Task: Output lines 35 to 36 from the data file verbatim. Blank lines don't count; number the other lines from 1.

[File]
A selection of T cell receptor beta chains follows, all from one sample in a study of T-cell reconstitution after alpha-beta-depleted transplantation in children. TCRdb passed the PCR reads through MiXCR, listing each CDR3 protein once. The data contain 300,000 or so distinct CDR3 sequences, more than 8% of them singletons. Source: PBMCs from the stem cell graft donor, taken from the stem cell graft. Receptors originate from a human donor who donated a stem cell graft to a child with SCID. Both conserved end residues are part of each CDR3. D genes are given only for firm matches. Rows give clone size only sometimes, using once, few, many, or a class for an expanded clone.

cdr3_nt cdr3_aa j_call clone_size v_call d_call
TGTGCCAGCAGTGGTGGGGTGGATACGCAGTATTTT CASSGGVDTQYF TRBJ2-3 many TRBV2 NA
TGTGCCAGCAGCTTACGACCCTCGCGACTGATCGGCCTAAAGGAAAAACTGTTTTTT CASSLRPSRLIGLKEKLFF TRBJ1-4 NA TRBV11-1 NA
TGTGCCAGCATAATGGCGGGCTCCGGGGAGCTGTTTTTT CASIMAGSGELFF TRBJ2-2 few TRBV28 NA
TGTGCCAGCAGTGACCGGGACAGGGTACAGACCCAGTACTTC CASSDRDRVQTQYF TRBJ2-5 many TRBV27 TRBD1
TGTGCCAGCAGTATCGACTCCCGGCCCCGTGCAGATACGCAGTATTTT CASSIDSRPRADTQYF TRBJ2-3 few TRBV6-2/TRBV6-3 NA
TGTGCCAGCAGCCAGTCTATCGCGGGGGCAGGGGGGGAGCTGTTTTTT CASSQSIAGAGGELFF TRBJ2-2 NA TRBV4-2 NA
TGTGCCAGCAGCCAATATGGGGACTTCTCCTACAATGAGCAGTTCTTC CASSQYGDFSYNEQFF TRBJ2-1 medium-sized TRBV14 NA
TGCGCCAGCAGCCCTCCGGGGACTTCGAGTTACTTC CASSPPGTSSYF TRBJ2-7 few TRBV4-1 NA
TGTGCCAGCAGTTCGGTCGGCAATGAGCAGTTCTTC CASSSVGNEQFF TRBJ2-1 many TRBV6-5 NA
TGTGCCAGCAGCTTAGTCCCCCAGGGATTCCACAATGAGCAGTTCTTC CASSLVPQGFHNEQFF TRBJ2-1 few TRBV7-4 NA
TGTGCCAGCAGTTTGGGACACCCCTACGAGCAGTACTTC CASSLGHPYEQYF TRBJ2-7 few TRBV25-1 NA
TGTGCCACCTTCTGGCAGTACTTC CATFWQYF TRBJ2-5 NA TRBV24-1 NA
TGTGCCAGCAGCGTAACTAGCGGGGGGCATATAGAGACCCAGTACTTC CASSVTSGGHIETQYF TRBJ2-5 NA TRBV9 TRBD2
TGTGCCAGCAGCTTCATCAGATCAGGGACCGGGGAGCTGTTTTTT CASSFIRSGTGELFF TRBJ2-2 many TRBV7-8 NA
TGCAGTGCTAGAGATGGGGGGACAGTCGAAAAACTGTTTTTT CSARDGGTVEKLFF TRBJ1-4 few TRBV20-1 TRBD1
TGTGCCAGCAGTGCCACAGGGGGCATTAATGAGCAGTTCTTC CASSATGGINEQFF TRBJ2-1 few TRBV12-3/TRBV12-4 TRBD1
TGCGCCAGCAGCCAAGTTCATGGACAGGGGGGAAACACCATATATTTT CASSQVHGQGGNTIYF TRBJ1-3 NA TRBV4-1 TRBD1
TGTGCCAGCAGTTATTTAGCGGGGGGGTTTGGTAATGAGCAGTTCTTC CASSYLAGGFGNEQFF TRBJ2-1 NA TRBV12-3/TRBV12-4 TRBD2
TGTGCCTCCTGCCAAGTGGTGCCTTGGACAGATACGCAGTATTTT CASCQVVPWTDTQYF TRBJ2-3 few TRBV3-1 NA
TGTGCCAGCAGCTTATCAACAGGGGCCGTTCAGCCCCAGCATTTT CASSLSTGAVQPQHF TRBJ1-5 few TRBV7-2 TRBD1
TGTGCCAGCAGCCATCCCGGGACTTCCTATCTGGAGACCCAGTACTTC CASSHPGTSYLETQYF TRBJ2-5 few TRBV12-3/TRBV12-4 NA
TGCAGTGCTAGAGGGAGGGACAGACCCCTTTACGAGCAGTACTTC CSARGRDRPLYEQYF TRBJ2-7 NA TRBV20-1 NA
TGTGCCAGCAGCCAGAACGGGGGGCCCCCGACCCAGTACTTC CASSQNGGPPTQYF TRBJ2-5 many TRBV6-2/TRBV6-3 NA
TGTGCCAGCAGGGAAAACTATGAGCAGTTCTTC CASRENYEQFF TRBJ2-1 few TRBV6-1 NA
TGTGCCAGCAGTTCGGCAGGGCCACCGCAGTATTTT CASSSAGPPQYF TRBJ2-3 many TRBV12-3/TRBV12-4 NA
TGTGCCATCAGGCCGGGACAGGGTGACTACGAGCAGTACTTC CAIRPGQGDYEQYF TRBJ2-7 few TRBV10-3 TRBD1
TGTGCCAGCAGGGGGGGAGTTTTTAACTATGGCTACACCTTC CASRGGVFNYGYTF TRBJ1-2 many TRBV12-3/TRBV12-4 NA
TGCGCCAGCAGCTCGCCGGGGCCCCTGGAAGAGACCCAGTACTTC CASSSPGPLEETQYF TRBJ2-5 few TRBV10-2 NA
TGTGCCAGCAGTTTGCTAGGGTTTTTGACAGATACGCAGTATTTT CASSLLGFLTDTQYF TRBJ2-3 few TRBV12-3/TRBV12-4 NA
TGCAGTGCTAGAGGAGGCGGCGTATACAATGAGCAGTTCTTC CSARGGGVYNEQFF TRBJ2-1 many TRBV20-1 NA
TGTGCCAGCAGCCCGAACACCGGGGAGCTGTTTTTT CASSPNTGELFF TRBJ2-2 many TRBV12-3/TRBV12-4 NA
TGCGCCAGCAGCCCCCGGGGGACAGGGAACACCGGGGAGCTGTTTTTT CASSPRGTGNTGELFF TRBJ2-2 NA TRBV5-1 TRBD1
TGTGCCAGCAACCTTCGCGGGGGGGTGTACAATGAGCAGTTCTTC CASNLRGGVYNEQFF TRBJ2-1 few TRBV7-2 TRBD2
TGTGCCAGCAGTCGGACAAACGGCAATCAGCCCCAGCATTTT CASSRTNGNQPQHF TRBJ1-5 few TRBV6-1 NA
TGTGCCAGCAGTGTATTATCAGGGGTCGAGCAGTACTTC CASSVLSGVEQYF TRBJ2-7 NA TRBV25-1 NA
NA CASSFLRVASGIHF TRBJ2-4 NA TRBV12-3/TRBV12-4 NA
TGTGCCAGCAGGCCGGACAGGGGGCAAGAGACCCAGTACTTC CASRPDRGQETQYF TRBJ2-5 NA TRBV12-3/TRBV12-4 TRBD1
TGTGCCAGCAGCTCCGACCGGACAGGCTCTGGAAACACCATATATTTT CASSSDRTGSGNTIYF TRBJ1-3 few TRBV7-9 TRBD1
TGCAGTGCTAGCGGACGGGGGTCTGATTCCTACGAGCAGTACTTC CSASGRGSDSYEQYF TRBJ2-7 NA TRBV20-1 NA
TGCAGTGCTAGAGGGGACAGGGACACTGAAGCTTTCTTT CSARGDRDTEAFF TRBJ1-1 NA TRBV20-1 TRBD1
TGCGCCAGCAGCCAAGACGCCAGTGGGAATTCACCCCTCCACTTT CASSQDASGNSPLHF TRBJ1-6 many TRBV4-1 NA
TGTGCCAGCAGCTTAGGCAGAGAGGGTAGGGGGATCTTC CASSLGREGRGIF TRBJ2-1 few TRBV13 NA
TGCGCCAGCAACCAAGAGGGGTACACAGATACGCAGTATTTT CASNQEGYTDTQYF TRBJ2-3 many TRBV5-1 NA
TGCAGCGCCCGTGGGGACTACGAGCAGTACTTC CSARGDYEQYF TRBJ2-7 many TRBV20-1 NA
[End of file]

TGTGCCAGCAACCTTCGCGGGGGGGTGTACAATGAGCAGTTCTTC CASNLRGGVYNEQFF TRBJ2-1 few TRBV7-2 TRBD2
TGTGCCAGCAGTCGGACAAACGGCAATCAGCCCCAGCATTTT CASSRTNGNQPQHF TRBJ1-5 few TRBV6-1 NA